Chicago | Reuters — Chicago Board of Trade soybean futures sank on Tuesday on expectations that U.S. exports will dry up due to increasing competition from South American countries, traders said.
Corn futures also weakened, with ample global supplies and technical pressure triggering a round of profit-taking after they rose on Monday.
Wheat edged higher on technical buying, but the gains were limited as bearish fundamentals continue to anchor prices, traders said.
The soybean drop stemmed from Argentine President Mauricio Macri’s decision to cut the export tax on soybeans, the country’s main cash crop, as part of his plan to revitalize the massive farm sector after years of antagonism with the government.
Investors also were watching to see if Macri eases currency controls that could weaken the Argentine peso and potentially give a further spur to the country’s exports.
“The market is still focused on changes in the Argentine export landscape and coming currency devaluations that may come into play,” Richard Plackemeier, market analyst at CHS Hedging, said in a note to clients.
CBOT January soybean futures settled down seven cents at $8.67-1/4 a bushel (all figures US$). The front-month contract bottomed out at $8.66-1/2, its lowest level since Nov. 25.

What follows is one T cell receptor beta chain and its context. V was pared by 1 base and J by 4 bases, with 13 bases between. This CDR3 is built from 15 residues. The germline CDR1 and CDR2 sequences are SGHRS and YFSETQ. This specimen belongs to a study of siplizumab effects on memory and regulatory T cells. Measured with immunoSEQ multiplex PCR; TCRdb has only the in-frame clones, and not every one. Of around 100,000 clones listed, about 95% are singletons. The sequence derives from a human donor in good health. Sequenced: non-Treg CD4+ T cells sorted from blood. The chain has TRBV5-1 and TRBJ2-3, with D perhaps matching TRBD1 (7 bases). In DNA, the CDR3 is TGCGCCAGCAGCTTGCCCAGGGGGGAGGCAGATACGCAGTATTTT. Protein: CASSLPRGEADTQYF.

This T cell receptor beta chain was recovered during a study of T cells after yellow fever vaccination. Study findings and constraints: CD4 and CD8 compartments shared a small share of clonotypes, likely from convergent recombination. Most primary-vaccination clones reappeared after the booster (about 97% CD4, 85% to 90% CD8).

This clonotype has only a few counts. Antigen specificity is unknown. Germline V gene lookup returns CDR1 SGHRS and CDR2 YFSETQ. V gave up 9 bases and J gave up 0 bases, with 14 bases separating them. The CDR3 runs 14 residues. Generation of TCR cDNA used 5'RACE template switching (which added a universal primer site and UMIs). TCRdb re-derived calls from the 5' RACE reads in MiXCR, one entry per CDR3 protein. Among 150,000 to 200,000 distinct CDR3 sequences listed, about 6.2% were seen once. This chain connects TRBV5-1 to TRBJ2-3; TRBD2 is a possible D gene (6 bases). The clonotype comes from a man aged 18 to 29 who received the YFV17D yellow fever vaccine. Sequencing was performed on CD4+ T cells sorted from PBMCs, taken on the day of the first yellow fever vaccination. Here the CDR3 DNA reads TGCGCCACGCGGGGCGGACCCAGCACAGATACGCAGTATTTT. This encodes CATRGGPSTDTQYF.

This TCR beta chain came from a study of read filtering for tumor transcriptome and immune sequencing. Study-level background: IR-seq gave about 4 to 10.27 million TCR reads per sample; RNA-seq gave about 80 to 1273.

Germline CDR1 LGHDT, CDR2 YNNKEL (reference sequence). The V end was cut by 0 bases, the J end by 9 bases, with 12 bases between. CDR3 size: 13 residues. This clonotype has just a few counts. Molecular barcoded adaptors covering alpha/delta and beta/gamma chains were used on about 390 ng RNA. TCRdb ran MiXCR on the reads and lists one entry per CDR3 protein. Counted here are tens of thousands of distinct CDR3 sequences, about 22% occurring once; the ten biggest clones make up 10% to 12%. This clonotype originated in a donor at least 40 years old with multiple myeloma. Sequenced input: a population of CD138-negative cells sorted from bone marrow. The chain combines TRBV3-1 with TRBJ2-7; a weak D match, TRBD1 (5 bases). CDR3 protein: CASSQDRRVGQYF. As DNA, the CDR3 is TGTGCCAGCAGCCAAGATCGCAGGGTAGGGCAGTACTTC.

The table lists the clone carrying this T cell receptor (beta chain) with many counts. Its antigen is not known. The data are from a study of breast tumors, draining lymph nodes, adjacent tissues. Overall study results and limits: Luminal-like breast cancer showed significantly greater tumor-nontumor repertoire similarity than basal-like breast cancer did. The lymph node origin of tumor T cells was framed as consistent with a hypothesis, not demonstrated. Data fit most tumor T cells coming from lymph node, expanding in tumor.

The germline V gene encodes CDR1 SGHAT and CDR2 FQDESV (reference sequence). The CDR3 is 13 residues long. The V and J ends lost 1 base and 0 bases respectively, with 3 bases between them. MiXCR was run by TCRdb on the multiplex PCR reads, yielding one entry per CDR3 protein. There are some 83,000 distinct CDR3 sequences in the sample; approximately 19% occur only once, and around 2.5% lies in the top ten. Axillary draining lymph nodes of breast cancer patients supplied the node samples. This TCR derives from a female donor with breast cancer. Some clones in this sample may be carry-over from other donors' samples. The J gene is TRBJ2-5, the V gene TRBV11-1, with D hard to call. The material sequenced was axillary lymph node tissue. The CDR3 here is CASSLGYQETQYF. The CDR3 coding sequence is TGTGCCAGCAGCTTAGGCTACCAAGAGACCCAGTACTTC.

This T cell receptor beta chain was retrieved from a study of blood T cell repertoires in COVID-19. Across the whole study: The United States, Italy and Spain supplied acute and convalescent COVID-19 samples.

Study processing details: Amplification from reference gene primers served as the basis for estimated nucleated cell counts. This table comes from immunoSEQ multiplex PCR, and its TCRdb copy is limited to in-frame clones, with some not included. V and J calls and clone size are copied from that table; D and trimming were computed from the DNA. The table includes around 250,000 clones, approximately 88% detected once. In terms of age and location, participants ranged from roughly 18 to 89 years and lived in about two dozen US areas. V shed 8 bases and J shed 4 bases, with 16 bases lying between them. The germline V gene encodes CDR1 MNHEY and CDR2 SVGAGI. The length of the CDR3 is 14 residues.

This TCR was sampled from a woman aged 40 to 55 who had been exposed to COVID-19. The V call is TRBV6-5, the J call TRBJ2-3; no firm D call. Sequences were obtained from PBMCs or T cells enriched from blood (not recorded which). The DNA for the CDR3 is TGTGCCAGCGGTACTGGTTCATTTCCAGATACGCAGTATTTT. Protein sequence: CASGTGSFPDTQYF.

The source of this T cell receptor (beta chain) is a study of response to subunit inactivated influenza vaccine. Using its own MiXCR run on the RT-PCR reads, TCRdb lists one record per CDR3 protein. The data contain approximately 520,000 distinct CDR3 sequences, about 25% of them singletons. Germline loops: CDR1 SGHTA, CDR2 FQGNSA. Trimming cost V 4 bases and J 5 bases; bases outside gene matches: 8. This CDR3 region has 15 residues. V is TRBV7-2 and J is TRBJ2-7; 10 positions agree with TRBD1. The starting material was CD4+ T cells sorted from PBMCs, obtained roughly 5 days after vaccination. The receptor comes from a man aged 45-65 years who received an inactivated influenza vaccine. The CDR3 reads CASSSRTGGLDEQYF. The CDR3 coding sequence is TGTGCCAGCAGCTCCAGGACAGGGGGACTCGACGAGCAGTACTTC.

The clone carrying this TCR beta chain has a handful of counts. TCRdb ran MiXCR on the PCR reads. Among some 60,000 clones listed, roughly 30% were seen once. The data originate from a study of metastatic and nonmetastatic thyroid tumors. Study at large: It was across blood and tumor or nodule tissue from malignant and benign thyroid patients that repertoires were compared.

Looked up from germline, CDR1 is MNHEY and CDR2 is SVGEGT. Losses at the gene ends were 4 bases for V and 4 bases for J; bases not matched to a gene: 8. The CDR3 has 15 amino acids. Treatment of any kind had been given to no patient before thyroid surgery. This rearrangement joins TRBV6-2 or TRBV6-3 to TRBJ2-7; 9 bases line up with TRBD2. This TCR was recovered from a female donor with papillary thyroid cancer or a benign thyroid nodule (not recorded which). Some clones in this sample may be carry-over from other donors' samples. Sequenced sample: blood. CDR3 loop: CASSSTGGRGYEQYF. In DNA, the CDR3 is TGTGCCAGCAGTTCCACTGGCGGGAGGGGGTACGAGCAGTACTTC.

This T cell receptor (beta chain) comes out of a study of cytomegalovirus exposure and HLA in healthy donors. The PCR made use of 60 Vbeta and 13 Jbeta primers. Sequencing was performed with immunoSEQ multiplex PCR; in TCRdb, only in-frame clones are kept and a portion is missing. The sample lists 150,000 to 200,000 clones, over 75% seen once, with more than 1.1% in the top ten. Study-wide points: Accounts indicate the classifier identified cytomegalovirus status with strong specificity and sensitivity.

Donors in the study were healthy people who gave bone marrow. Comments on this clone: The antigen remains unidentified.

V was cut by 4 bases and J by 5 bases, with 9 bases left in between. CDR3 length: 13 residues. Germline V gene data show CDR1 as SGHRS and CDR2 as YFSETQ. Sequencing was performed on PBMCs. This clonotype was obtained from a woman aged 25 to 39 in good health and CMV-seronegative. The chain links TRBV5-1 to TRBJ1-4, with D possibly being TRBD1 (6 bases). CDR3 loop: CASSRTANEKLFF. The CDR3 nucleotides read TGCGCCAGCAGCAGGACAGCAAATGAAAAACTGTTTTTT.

Sharp declines in soymeal and soyoil added to the pressure on soybeans. Soymeal futures hit fresh contract lows, with traders citing a supply glut amid poor demand from both domestic and overseas buyers.
CBOT March corn ended 1-3/4 cents lower at $3.77-1/4 a bushel and CBOT March wheat gained 3/4 cents to close at $4.94-1/4 a bushel.
March wheat closed below its session high after failing to take out last week’s high of $4.98 a bushel. Support was noted at the 20-day moving average.
CBOT corn retreated from overnight gains after failing to take out Monday’s highs.
“The charts look like they are failing up here and getting ready to turn momentum down,” Charlie Sernatinger, global head of grain futures at ED+F Man Capital, said in a note to clients.
Investors in commodity markets also were waiting for this week’s Federal Reserve meeting, which could bring the first U.S. interest rate rise in nearly a decade.
— Mark Weinraub is a Reuters correspondent covering grain markets from Chicago. Additional reporting for Reuters by Naveen Thukral in Singapore and Sybille de La Hamaide in Paris.